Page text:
Be Open to Łódź 

Centrally located and the third largest city in Poland is famous for its multicultural history and industrial design. Traces of the presence of Poles, Germans, Russians, and Jews in the history of the city can be found almost everywhere. 

A young city, but burdened with six centuries of history, Łódź is alleged to be both a “bad city” and a “promised land”. 

The city  has many kilometres of streets, thousands of tenement houses, palaces, ruins, downtown district and suburbs, Piotrkowska Street, and thousands of side-streets. Industrial architecture of the city is reflected by the factories which play cultural functions and provide role as a service centres. The post-industrial history can also be observed in the Priest’s Mill (Księży Młyn), electric power station transformed into the cradle of science and technology – EC-1, or in the biggest shopping centre in Europe – Manufaktura. 

One of the sightseeing pleasures is Polish street art. More than 20 large square paintings have been installed on elevations in the city promoting the work of street artists from around the world.  

The nature of Łódź  makes an impression ! Greenery, parks, gardens, and green squares cover 1/3 of the city area that is why  Łódź is one of Poland’s greenest cities, with over 60 parks out of which 11 recognized as cultural monuments. Łagiewnicki Forest (Las Łagiewnicki) is the biggest urban forest in Europe  offering a whole range of outdoor possibilities throughout the year. Łódź has one of the most modern palm houses. And…don’t miss a park whose name means… Health (Zdrowie). 

See also: Lodz tourist Information

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Exhibitions & Art 

Palace of Izrael Poznański (ul. Ogrodowa 15) which currently houses the City of Łódź Historical Museum, is one of the most representative sights called „The Louvre of Łódź”. It is the place where Andrzej Wajda shoot the scenes from Ziemia Obiecana (The Promised Land). 

ms Museu m of Art (ul. Więckowskiego 36) is the oldest museum in Europe presenting modern art.  

ms1 (ul. Więckowskiego 36) presents famous Neo-visual-art Hall designed by Władysław Strzemiński with sculptures by Katarzyna Kobro,  as well as temporary modern art. exhibitions. Film screenings and concerts in the palace garden also take place here.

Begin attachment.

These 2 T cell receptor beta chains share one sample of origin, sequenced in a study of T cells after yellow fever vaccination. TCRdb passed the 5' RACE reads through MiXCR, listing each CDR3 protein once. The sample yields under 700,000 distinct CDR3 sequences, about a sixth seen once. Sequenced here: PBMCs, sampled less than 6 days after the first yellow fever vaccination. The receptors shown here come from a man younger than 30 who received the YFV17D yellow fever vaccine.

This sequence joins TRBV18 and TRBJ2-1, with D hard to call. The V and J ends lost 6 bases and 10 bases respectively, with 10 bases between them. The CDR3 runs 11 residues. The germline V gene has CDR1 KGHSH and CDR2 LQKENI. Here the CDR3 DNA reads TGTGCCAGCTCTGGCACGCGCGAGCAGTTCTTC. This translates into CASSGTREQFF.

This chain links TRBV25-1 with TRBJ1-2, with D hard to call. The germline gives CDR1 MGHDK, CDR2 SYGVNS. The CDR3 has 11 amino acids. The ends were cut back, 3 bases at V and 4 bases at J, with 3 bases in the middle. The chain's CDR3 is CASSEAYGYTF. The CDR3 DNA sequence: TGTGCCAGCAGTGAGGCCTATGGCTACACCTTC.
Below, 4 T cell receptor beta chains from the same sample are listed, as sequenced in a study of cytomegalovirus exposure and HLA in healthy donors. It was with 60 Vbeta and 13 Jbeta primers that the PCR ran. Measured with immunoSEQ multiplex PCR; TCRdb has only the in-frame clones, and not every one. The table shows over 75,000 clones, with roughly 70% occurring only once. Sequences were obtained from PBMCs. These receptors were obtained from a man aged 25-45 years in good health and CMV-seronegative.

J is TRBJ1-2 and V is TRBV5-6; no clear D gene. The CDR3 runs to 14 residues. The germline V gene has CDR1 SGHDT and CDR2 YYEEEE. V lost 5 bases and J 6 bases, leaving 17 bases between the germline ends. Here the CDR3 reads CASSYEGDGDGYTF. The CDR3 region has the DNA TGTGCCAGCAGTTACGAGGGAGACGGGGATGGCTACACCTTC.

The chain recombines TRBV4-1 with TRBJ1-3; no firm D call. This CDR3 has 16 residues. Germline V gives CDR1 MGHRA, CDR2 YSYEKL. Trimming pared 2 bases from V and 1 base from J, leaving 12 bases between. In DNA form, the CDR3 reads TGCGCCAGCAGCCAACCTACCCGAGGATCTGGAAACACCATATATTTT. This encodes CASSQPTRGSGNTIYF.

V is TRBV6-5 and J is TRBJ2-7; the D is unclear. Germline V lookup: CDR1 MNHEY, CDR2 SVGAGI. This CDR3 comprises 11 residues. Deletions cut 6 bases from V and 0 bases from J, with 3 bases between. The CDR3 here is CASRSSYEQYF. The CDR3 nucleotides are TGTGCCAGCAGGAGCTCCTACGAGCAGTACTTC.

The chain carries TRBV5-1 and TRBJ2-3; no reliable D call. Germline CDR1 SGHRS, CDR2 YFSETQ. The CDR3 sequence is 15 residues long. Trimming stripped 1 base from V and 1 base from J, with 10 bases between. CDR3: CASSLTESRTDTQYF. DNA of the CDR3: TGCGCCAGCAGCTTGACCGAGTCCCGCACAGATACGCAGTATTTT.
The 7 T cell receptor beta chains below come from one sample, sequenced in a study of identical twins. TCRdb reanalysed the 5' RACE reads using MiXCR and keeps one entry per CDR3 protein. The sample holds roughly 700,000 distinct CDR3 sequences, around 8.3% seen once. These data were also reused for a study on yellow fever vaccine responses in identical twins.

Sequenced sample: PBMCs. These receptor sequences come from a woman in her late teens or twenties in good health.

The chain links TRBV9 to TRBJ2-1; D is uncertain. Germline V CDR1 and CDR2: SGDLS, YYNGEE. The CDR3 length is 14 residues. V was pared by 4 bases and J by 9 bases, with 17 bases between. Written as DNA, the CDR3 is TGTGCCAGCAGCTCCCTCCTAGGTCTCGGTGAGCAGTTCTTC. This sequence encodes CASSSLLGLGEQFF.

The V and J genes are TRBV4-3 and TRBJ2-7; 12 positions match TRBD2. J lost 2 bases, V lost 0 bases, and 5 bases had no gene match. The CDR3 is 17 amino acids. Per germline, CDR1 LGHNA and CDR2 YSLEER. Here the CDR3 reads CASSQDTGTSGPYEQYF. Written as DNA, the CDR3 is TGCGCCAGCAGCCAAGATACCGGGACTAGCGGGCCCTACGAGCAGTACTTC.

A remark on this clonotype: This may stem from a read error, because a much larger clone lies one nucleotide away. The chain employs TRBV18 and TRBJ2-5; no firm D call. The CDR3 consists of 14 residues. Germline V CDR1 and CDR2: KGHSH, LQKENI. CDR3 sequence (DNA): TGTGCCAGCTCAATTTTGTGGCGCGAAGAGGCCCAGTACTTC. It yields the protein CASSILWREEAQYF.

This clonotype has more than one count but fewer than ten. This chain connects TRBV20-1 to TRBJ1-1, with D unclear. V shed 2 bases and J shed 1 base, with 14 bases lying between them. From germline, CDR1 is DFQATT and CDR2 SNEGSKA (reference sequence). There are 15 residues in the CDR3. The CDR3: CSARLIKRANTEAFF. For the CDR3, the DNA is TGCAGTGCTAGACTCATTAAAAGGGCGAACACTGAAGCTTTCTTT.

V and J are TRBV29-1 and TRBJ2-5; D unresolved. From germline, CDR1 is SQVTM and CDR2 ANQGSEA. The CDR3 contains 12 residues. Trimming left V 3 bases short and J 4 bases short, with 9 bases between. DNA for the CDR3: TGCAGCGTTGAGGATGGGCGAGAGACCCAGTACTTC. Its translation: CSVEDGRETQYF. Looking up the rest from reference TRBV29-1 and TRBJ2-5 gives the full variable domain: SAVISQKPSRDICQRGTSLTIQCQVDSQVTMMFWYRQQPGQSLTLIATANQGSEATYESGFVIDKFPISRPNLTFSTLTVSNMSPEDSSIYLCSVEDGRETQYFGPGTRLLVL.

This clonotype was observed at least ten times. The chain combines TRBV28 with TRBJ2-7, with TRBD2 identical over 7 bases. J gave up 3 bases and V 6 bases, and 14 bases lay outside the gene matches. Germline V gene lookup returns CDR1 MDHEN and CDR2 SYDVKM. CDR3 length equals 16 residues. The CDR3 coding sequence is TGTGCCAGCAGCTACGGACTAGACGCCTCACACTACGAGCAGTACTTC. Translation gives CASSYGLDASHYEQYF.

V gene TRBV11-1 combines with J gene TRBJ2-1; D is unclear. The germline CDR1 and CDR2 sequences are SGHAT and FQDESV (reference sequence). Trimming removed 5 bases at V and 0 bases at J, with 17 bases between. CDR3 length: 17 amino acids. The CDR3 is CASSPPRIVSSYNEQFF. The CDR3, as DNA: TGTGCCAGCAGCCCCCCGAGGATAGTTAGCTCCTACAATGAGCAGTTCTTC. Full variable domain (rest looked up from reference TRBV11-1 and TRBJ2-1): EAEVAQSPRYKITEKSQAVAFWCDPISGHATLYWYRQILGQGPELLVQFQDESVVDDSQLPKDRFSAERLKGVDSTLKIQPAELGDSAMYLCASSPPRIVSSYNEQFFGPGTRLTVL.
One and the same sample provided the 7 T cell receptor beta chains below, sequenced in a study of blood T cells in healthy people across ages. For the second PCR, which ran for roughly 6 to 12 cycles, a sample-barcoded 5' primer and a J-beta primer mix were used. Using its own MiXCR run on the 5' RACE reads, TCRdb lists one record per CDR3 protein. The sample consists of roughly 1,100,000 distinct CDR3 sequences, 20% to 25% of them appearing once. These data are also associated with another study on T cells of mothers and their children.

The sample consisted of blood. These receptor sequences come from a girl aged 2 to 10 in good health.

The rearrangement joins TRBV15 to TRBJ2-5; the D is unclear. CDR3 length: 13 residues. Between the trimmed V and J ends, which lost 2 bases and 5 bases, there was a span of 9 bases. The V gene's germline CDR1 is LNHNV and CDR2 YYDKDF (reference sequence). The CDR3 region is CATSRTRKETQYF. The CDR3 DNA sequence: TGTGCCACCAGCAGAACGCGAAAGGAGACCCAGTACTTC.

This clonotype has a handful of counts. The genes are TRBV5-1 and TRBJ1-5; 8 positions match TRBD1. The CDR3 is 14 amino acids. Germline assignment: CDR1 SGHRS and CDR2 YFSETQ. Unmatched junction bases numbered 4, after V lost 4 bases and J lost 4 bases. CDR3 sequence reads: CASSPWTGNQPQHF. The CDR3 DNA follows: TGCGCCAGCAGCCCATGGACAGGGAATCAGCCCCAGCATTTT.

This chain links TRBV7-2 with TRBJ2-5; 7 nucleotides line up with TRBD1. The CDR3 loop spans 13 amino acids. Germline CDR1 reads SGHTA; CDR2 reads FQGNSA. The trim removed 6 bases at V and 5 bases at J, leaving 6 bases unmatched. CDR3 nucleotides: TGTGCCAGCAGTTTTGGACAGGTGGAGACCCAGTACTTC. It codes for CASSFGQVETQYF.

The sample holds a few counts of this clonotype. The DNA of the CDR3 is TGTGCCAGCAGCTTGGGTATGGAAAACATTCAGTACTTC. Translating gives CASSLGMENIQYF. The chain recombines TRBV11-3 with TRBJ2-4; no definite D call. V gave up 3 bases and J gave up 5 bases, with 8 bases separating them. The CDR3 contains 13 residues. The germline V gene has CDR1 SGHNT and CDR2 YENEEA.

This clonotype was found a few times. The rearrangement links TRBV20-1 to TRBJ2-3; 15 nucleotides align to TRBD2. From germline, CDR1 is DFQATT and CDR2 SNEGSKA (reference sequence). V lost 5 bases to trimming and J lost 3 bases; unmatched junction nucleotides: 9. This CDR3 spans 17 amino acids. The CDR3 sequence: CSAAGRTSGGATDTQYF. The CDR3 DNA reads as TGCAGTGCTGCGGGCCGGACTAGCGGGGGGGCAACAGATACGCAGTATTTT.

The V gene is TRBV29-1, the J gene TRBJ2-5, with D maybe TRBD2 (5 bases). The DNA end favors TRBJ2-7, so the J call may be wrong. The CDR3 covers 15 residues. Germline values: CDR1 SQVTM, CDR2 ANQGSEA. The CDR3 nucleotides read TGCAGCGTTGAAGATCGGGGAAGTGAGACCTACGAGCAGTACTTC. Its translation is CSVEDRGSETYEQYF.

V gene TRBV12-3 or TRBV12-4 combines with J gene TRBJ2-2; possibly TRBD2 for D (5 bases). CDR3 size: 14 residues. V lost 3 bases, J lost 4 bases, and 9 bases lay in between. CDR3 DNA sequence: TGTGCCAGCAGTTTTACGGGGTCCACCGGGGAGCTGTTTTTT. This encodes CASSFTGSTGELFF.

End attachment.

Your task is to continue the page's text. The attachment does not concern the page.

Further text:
ms2 (ul. 19 Ogrodowa) presents the works of avangarde of the late 20s of XX century. The exhibition includes „The a.r. group International  Modern Art Collection” and the priceless works of the Polish modern and contemporary artists, like Władysław Strzemiński, Katarzyna Kobro, Przybosia, Czyżewskiego, Stanisław Witkiewicza. 

Edward Herbst Palace (Księży Młyn Residence) (ul. Przędzalniana 72) beautifully revitalized, Neo-Renaissance villa with paintings of well-known Polish painters. The old carrier house next to the Palace, which houses the Old Art Gallery. 

Monopolis – revitalized factory complex of old Vodka Monopoly from 1902. The third largest plant complex after Karol  Scheibler and Izrael Poznański complex where exhibitions, concerts, film screenings, photo shoots, and fashion shows are held. 

„EC1 Łódź -The City of Culture” – revitalized and developed complex of buildings of the former power plant combining the architectural trends from the beginning of the past century with the modern postindustrial trends. It is an open space for various artists. 

„Priest’s Mill” (Księży Młyn) – a complex with factories, working housing, and the factory owner’s residence. A city within the city with a living history of the biggest textile factory in Europe.  

Museum of Cinematography (Pl.  Zwycięstwa 1) – Łódź is famous for The Leon schiller National High School of Film, TV and Theatre, and a film production company.  According to „The Hollywood Reporter” the famous Filmówka is one of the 15 best film schools in the world. It is here, where the multitude of Polish film greats like Andrzej Wajda, Roman Polański, Krzysztof Kieślowski, Sławomir Idziak, Jerzy Skolimowski, Małgorzata Szumowska, or Agnieszka Holland started their career. 

Piotrkowska Street – the longest pedestrian street in Europe lined with restaurants, beer gardens, and art noveau buildings. The street starts at the Tadeusz Kościuszko statue and stretches southwards. You can meet there crews of all-year-round rickshaws travellers (around 10 PLN from end to end including the destination of choice). It is here, where the heart of the city beats… 

Off Piotrkowska (ul. Piotrkowska 138/140) – according to „National Geographic Traveler” one of the 7 new wonders of Poland. The complex is full of clubs, restaurants, showrooms and cafes.  

Rose Passage (ul. Piotrkowska 3) – the biggest glass mosaic in Poland. Stunning project by Joanna Rajkowska.   

White Factory of Ludwik Geyer (Biała Fabryka) – the Central Textile Industry Museum in Łódź –  is one of the most important symbols of the old Łódź and its weaving history. The museum of technology, industry, art., design, fashion and the history of the Region, i.e. everything what is characteristic for Łódź.